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  • What the War is Doing with Us:W. H. Auden, Total War, and War Literature
  • Christopher Patrick Miller (bio)

We labor to make the War real, to make it really happen so that it will speak to us. As we labor to realize life. If we did not so labor we would not, I suppose, experience fear or wrath, our reactions as its reality grows. And I have—more than "hope"—the faith but it is also the artist's sense of his work (that he is making sense) that your fear "of the end of all things" or my outrage at "the lie" will lead on towards what they strive to be in us.

—Robert Duncan to Denise Levertov, July 19661

Though the epistolary dialogue between Robert Duncan and Denise Levertov mostly concerns the roles of poetry and the poet during the Vietnam War, their letters open out to a broader problem about how art and literature can or should respond to the experience of a war unfixed in time, place, and character. In the face of such amorphous, ongoing violence, Duncan makes the perverse suggestion that the task of the artist is not only to express fear or indignation at what they witness, but to realize what the war strives "to be in us." Aesthetic agency is inverted, from an active or direct shaping of one's world to a passive or indirect channeling of a phenomenon. The formulation seems perverse not just because it may naturalize a specific history, but also because it conflates "life" with "war," as if laboring for one's biological and aesthetic subsistence were indistinguishable from making the war happen "in us" and through our interactions with each other. By way of his slippage into a collective pronoun—"We labor to make the War real . . . so that it will speak to us"—Duncan [End Page 309] pictures in syntax a problem I argue is common to a certain trajectory of literature "about" war, one that traverses various modernisms both present and past. In this vein, "the War" is not simply objectified as an experience, be it present or retrospective, but composed as a pervasive, ongoing, uneven reality that shapes our speech and social lives as they are acted out.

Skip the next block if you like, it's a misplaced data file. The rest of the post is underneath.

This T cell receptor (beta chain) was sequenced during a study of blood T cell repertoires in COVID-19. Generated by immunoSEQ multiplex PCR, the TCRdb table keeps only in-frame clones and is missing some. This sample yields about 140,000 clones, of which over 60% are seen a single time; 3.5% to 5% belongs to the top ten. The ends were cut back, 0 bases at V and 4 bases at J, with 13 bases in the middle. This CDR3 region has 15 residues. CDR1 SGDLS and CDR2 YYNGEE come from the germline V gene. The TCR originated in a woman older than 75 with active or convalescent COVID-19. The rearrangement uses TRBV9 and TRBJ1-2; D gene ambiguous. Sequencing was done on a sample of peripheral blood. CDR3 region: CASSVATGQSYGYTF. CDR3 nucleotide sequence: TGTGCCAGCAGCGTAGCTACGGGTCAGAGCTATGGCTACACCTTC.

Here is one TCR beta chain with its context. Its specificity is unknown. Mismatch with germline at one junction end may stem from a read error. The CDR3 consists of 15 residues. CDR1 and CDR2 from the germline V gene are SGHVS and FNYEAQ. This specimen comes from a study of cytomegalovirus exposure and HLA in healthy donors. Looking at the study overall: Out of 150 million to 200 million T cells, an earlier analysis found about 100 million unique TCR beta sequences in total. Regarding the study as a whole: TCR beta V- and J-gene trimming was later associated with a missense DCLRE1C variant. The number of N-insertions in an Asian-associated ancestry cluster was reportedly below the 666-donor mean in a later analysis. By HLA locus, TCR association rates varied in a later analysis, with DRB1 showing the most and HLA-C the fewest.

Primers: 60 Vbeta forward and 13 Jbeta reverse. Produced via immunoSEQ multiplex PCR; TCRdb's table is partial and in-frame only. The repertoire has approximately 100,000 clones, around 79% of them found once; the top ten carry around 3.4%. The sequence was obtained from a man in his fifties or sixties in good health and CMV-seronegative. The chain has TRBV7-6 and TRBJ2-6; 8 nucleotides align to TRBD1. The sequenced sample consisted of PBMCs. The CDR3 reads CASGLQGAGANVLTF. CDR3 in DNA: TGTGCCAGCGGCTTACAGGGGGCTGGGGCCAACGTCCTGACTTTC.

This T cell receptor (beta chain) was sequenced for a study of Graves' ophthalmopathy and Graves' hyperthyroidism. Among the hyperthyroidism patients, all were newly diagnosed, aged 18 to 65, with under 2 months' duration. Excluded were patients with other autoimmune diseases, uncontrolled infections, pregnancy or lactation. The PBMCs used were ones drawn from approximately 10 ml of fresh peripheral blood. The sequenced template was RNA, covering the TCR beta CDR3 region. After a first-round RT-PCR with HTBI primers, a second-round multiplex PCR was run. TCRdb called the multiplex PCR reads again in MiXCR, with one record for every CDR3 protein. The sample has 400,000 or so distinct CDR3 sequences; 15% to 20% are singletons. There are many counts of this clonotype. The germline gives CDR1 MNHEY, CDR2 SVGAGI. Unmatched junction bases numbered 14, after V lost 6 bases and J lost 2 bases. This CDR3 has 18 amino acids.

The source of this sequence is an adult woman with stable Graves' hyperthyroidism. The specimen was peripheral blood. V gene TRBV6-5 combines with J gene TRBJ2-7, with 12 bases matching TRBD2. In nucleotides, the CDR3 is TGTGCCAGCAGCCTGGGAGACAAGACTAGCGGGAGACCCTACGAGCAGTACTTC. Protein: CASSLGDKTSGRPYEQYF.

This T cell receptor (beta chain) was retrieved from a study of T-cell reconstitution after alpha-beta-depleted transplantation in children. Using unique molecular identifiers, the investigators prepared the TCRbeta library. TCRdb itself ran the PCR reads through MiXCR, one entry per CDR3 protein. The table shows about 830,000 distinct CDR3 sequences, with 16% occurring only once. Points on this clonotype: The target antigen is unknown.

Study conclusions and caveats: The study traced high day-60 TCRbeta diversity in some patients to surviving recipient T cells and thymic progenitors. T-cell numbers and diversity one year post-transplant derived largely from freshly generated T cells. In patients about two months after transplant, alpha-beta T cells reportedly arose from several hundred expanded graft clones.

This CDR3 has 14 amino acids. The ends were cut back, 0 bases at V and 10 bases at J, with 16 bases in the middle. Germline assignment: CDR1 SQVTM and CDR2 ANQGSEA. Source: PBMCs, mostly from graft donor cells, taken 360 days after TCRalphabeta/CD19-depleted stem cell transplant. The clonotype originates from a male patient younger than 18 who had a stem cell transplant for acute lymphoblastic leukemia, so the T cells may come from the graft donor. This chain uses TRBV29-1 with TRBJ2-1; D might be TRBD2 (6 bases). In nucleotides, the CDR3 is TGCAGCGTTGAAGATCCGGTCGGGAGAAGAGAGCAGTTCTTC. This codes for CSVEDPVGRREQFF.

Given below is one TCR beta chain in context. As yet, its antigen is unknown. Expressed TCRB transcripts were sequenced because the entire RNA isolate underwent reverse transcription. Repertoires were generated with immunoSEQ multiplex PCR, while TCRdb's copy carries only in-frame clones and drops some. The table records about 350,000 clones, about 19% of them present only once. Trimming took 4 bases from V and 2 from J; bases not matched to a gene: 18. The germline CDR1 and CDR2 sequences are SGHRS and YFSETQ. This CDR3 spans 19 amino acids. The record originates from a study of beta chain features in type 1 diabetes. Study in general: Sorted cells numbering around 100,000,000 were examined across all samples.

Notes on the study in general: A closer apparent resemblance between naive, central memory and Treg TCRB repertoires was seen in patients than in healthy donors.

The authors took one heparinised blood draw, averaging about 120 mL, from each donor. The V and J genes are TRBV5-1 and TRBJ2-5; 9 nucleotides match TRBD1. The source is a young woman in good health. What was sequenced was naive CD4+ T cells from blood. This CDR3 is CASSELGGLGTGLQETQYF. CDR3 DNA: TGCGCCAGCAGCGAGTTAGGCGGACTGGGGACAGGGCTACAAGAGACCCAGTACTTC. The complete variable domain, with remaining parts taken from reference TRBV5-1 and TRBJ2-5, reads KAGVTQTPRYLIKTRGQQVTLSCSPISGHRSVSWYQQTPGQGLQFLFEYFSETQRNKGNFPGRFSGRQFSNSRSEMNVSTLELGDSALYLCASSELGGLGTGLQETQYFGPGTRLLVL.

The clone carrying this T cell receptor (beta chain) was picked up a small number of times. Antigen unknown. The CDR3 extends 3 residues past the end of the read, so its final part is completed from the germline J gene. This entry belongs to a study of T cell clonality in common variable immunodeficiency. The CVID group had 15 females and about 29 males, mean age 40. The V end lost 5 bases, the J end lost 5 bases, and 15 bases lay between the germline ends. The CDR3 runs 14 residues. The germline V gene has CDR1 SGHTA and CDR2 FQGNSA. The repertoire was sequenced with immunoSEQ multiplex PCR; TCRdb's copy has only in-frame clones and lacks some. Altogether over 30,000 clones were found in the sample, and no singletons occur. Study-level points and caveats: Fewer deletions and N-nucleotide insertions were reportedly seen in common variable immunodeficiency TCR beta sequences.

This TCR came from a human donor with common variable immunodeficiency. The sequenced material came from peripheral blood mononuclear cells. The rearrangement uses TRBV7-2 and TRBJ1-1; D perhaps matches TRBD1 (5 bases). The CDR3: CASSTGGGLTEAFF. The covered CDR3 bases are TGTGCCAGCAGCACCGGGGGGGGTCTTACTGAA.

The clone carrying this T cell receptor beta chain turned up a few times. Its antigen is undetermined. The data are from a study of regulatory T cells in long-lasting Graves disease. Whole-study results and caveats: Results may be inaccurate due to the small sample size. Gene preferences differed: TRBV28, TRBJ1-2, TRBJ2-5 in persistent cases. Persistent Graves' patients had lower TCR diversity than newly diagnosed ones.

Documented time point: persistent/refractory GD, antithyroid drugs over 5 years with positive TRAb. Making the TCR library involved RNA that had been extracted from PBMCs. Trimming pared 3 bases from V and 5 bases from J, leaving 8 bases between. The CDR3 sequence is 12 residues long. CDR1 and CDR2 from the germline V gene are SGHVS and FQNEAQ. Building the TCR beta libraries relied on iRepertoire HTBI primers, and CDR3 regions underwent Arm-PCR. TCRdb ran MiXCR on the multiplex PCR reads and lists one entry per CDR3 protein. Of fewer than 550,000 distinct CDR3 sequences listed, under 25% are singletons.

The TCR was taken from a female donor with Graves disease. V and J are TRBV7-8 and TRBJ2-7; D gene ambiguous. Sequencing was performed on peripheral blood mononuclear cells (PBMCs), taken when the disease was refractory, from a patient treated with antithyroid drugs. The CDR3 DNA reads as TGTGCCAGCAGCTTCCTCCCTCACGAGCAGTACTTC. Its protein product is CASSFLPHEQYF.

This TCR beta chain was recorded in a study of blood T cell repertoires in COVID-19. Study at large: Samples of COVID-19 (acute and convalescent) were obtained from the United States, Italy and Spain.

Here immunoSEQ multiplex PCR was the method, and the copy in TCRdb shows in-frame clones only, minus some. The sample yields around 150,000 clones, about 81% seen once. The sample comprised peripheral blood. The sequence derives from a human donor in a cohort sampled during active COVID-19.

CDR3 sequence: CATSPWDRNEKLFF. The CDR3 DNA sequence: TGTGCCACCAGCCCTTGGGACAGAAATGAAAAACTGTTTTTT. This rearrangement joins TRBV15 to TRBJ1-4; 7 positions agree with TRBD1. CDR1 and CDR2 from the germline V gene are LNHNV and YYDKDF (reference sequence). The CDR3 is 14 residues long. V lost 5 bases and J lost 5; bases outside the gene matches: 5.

The question of what the war is doing with us, as if it were already a language we were speaking, is one that also obsessed the early interwar writings of W. H. Auden. When Auden published one of his most confounding books, The Orators: An English Study, in 1932, the world was not quite at war.2 As a text, The Orators confounds not only for the cryptic, elliptical character of its language, but for how it lives up to its own billing as a book-length "study" of "English" rhetoric, culture, and education. Its "plot," if it can be said to have one, is uneven, winding through schoolyard rituals, a convalescent's letter, a journal of a pilot, and a series of retrospective odes. The project of individual and national formation is repeatedly linked to an intelligence of one's enemies. This seemingly developmental narrative, often framed in terms of masculine figures, is complicated by the strange temporality and spatiality of the text, which seems caught between the political afterlives of World War I and the foreshadows of World War II in both England and across the continent. Without a stable heroic figure or historical ground, Auden sends us reading across forms, as C. D. Blanton has recently argued, for a politics none of the "orators" can name.3

Aside from Auden's obvious lack of firsthand experience of battle, what separates The Orators from a prior generation of British lyric poetry and memoirs is that it shows how war has entered into the various ways we apprehend, express, or practice a shared culture. He focuses in particular on the institutions—homes, schools, romantic conventions—we use to articulate forms of intimacy and self-knowledge. One finds attention to similar moments in his pamphlet poem from the Spanish Civil War, Spain (1937), as well as his verse/prose hybrid travelogue composed with Christopher Isherwood, Journey to War (1939), though both texts were...


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pp. 309-327
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